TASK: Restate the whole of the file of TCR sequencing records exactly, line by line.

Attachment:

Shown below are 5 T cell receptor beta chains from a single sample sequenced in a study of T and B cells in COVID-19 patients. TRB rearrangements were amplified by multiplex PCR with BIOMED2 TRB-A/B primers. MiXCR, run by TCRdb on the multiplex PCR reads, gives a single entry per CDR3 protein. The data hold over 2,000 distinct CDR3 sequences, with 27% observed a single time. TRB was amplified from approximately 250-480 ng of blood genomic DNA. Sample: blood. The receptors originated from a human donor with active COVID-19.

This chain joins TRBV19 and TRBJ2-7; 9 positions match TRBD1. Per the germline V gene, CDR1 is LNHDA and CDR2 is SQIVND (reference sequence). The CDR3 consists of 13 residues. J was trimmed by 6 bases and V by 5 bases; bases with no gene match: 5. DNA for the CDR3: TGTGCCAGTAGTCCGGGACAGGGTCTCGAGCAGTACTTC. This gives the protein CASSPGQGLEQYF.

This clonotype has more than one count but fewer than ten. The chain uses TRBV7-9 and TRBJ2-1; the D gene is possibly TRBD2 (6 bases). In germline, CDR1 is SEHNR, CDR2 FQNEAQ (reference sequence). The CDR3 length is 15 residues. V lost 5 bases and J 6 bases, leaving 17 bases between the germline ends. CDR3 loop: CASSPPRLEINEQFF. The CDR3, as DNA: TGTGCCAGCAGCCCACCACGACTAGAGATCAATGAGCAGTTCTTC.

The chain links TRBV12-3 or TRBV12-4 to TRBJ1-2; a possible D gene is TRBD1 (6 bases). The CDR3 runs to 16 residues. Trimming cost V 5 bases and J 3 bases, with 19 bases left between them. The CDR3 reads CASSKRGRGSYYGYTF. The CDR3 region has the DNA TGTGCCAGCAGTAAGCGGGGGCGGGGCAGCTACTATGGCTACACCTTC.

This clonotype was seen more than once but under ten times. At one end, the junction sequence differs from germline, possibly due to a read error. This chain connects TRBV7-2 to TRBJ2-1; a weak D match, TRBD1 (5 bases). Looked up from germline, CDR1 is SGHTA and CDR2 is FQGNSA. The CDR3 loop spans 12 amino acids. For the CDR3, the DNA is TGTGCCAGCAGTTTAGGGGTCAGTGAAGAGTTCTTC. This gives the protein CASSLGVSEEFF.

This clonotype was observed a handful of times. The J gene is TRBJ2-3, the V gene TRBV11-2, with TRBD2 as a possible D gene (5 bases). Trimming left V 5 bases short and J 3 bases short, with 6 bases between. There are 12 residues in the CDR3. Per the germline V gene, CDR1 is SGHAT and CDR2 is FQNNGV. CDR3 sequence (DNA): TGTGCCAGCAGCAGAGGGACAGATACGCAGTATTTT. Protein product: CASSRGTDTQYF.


Shown below are 5 T cell receptor beta chains from a single sample sequenced in a study of T and B cells in COVID-19 patients. TRB rearrangements were amplified by multiplex PCR with BIOMED2 TRB-A/B primers. MiXCR, run by TCRdb on the multiplex PCR reads, gives a single entry per CDR3 protein. The data hold over 2,000 distinct CDR3 sequences, with 27% observed a single time. TRB was amplified from approximately 250-480 ng of blood genomic DNA. Sample: blood. The receptors originated from a human donor with active COVID-19.

This chain joins TRBV19 and TRBJ2-7; 9 positions match TRBD1. Per the germline V gene, CDR1 is LNHDA and CDR2 is SQIVND (reference sequence). The CDR3 consists of 13 residues. J was trimmed by 6 bases and V by 5 bases; bases with no gene match: 5. DNA for the CDR3: TGTGCCAGTAGTCCGGGACAGGGTCTCGAGCAGTACTTC. This gives the protein CASSPGQGLEQYF.

This clonotype has more than one count but fewer than ten. The chain uses TRBV7-9 and TRBJ2-1; the D gene is possibly TRBD2 (6 bases). In germline, CDR1 is SEHNR, CDR2 FQNEAQ (reference sequence). The CDR3 length is 15 residues. V lost 5 bases and J 6 bases, leaving 17 bases between the germline ends. CDR3 loop: CASSPPRLEINEQFF. The CDR3, as DNA: TGTGCCAGCAGCCCACCACGACTAGAGATCAATGAGCAGTTCTTC.

The chain links TRBV12-3 or TRBV12-4 to TRBJ1-2; a possible D gene is TRBD1 (6 bases). The CDR3 runs to 16 residues. Trimming cost V 5 bases and J 3 bases, with 19 bases left between them. The CDR3 reads CASSKRGRGSYYGYTF. The CDR3 region has the DNA TGTGCCAGCAGTAAGCGGGGGCGGGGCAGCTACTATGGCTACACCTTC.

This clonotype was seen more than once but under ten times. At one end, the junction sequence differs from germline, possibly due to a read error. This chain connects TRBV7-2 to TRBJ2-1; a weak D match, TRBD1 (5 bases). Looked up from germline, CDR1 is SGHTA and CDR2 is FQGNSA. The CDR3 loop spans 12 amino acids. For the CDR3, the DNA is TGTGCCAGCAGTTTAGGGGTCAGTGAAGAGTTCTTC. This gives the protein CASSLGVSEEFF.

This clonotype was observed a handful of times. The J gene is TRBJ2-3, the V gene TRBV11-2, with TRBD2 as a possible D gene (5 bases). Trimming left V 5 bases short and J 3 bases short, with 6 bases between. There are 12 residues in the CDR3. Per the germline V gene, CDR1 is SGHAT and CDR2 is FQNNGV. CDR3 sequence (DNA): TGTGCCAGCAGCAGAGGGACAGATACGCAGTATTTT. Protein product: CASSRGTDTQYF.